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A definition given in wikipedia of an exact potential game as follow:

A game $G=(N,A=A_{1}\times\ldots\times A_{N}, u: A \rightarrow \mathbb{R}^N)$ is: an exact potential game if there is a function $\Phi: A \rightarrow \mathbb{R}$ such that $\forall {a_{-i}\in A_{-i}},\ \forall {a'_{i},\ a''_{i}\in A_{i}}$,

$$\Phi(a'_{i},a_{-i})-\Phi(a''_{i},a_{-i}) = u_{i}(a'_{i},a_{-i})-u_{i}(a''_{i},a_{-i})$$

That is: when player $i$ switches from action $a'$ to action $a''$, the change in the potential equals the change in the utility of that player.

A well know result related to potential games is that:

  • Potential games have at least one Nash equilibrium.
  • All Nash equilibrium are the maximizers of the potential function, either locally or globally.
  • There are several algorithms available which guaranteed to converge to a Nash equilibrium.

My question is simple: It could be wrong. So please correct me.

Why not all games are potential games? If one chooses $\Phi=u_i$, then we have the previous condition verified. What is worng in this?

I appreciate your help. Thank you for your time.

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    $\begingroup$ The potential $\Phi$ must have the defining property for all players simultaneously. This puts conditions on how the players' utilities must relate to one another. $\endgroup$
    – mjqxxxx
    Apr 16 '14 at 19:27
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mjqxxxx already answered in the comments: $i$ is indexing the players, so different players may have different payoffs, $u_i$. The potential condition requires that the gain (or loss) from changing the action of one player is the same for the potential function. Maybe the differential case is easy to illustrate: we require that $$\dfrac{\partial}{a_i}\Phi(a)=\dfrac{\partial}{a_i}u_i(a).$$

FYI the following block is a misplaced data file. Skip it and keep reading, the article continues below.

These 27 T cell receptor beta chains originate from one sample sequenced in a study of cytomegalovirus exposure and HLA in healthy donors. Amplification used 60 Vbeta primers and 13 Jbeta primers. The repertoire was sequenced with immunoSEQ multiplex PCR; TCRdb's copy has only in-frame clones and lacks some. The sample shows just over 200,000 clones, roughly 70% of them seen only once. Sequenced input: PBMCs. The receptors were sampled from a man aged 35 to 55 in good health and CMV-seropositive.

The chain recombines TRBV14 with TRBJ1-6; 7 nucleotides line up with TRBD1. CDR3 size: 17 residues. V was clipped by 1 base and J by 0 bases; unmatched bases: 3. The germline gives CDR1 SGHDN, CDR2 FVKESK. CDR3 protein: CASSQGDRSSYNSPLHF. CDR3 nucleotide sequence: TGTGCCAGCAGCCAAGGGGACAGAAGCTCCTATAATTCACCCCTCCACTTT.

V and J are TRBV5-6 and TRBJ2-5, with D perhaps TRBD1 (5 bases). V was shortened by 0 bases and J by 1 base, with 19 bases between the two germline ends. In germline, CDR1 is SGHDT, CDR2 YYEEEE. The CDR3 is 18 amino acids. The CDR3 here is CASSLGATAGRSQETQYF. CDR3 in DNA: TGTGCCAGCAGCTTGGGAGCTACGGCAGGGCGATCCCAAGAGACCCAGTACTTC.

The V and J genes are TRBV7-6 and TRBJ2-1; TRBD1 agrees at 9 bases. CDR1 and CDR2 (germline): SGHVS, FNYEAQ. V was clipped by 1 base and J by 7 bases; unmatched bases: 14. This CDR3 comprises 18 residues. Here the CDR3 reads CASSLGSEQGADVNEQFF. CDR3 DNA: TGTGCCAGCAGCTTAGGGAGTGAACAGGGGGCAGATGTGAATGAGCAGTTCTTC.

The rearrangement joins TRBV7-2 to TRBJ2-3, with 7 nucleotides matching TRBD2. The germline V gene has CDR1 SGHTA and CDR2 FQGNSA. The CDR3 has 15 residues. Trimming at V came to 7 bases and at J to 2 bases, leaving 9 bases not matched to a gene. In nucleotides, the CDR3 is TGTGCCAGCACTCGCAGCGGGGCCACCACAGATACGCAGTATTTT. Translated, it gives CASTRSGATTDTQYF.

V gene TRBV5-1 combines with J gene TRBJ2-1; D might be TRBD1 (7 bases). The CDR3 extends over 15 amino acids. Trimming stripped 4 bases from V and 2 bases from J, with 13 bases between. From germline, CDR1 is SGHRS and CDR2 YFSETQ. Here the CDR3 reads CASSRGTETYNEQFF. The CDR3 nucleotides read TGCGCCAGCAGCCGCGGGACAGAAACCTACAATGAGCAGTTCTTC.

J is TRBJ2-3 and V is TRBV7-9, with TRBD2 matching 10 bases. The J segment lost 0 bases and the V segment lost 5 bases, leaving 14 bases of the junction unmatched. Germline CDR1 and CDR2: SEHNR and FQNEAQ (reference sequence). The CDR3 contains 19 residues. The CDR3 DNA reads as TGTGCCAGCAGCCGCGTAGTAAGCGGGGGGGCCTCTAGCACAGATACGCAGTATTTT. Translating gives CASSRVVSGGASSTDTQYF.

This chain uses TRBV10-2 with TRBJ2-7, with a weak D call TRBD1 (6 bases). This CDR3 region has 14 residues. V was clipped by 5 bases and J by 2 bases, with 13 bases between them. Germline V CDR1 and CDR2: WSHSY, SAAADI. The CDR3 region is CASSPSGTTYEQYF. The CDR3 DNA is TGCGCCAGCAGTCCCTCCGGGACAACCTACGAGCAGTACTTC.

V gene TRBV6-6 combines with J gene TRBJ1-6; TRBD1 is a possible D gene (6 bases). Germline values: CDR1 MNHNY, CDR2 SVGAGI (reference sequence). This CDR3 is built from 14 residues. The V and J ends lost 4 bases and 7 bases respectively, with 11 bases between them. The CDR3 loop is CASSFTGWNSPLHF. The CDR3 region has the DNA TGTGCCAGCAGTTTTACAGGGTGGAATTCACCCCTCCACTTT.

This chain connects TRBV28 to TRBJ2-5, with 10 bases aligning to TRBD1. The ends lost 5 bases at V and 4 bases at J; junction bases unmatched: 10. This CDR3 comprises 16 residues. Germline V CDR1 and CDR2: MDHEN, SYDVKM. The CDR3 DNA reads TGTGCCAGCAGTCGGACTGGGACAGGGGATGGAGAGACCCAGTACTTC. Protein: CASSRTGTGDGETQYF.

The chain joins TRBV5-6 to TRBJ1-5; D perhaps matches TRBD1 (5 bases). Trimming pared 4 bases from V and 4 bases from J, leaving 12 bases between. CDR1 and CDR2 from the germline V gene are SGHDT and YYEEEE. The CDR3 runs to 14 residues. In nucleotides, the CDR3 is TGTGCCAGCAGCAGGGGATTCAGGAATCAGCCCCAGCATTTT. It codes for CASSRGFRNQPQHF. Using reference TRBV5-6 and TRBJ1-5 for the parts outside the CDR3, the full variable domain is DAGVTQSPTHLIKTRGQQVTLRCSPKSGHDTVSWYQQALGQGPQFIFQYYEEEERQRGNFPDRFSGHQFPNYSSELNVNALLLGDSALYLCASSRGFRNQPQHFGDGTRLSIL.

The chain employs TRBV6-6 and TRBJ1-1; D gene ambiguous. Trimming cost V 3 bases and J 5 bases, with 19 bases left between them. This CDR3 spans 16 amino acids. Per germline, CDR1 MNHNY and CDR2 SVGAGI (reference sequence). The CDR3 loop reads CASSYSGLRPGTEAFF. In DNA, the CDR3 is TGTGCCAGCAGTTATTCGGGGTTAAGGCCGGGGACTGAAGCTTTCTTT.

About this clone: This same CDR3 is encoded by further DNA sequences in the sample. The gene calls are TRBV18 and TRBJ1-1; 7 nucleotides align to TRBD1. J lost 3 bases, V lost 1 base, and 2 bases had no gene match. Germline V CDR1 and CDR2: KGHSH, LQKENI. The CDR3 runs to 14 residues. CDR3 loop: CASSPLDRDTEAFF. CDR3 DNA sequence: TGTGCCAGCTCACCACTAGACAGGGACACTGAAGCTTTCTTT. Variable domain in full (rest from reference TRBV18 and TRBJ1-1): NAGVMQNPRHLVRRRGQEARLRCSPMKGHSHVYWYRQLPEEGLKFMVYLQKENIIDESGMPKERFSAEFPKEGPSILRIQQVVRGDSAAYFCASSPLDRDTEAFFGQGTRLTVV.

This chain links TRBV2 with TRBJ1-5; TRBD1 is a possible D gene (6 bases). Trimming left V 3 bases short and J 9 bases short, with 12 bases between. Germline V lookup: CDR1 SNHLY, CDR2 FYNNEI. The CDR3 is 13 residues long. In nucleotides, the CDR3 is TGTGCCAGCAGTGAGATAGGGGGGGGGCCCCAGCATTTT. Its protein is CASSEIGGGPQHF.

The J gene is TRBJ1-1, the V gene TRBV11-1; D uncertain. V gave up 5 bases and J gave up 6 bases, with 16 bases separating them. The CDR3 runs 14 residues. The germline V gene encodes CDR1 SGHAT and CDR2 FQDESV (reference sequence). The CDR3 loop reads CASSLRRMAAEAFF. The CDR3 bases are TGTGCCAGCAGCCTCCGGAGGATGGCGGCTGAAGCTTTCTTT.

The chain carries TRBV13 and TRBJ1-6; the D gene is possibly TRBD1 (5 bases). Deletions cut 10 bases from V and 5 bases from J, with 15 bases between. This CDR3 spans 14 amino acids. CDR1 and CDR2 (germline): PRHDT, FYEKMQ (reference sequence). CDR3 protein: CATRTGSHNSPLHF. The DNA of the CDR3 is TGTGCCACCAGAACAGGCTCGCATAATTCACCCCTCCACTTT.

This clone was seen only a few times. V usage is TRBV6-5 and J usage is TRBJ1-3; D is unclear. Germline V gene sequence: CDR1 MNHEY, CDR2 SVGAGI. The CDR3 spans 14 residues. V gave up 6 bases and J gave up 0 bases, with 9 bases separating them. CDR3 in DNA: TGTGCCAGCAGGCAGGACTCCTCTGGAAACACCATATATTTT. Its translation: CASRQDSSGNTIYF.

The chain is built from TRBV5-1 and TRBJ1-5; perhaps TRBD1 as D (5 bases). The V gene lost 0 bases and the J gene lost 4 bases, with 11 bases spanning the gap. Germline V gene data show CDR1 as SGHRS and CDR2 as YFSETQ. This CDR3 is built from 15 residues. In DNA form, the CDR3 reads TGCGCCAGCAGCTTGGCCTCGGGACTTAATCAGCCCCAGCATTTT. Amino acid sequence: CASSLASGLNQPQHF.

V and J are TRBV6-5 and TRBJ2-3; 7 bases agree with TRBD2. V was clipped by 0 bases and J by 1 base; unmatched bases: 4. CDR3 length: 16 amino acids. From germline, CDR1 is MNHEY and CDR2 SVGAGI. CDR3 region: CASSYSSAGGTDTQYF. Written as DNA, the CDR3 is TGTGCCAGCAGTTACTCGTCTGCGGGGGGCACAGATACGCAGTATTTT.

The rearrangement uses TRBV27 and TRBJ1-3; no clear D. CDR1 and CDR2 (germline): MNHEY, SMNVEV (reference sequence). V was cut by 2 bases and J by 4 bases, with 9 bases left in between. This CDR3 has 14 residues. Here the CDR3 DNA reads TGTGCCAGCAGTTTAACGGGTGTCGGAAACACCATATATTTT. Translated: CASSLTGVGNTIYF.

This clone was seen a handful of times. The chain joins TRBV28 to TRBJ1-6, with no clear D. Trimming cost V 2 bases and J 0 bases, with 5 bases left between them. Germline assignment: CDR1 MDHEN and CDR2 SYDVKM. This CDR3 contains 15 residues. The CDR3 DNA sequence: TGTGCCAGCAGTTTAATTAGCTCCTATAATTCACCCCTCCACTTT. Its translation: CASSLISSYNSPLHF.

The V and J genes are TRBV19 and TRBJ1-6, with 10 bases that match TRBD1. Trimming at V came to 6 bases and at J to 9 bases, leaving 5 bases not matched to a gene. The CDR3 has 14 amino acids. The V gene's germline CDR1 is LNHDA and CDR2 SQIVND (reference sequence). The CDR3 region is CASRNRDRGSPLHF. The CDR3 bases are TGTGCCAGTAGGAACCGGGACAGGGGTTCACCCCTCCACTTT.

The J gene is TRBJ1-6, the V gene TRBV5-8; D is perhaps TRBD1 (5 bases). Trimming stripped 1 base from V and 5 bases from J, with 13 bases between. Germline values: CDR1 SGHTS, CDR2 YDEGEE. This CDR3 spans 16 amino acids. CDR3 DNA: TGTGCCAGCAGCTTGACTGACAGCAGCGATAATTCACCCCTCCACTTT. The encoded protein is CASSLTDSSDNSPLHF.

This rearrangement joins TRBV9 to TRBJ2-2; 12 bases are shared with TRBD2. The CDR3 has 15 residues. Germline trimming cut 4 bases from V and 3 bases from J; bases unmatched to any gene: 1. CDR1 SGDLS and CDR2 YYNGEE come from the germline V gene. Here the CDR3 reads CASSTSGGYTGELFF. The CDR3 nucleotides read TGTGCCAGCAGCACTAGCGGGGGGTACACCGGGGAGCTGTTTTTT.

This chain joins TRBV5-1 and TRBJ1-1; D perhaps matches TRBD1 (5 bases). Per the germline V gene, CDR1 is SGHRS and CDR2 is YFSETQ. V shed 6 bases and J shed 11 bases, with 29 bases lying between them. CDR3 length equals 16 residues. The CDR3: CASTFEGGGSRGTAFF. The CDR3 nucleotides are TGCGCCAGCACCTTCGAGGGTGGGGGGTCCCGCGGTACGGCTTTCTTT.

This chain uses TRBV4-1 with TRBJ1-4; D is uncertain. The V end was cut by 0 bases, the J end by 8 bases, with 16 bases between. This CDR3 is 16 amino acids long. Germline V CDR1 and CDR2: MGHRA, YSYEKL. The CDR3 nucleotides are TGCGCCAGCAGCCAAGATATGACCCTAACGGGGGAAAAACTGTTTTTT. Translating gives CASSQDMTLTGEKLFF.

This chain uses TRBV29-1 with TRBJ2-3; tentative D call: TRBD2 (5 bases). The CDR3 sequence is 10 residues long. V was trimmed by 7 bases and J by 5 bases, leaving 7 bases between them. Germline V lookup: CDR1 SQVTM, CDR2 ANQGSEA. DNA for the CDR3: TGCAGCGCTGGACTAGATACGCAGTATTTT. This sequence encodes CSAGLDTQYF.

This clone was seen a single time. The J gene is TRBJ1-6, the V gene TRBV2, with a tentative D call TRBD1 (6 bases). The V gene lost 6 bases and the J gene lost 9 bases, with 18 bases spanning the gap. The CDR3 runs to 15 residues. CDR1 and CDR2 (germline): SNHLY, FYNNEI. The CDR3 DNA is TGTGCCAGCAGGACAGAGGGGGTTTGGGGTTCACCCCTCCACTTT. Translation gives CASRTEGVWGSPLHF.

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  • $\begingroup$ That means if a game which has a payoff function that does not depend on the player, i.e., $u_i=u\;,\forall\, i$, then it is a potential game? $\endgroup$
    – zighalo
    Apr 16 '14 at 19:44
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    $\begingroup$ yes: we call this a common-value game $\endgroup$ Apr 16 '14 at 20:00
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    $\begingroup$ another example: if payoffs are separable $u_i(a)=f^i_1(a_1)+...+f^i_I(a_I)$ then $\Phi(a)=\sum_{i=1}^I f^i_i(a_i)$ is a potential. $\endgroup$ Apr 16 '14 at 20:12
  • $\begingroup$ I understand now. Thank you very much for your help. $\endgroup$
    – zighalo
    Apr 16 '14 at 20:36

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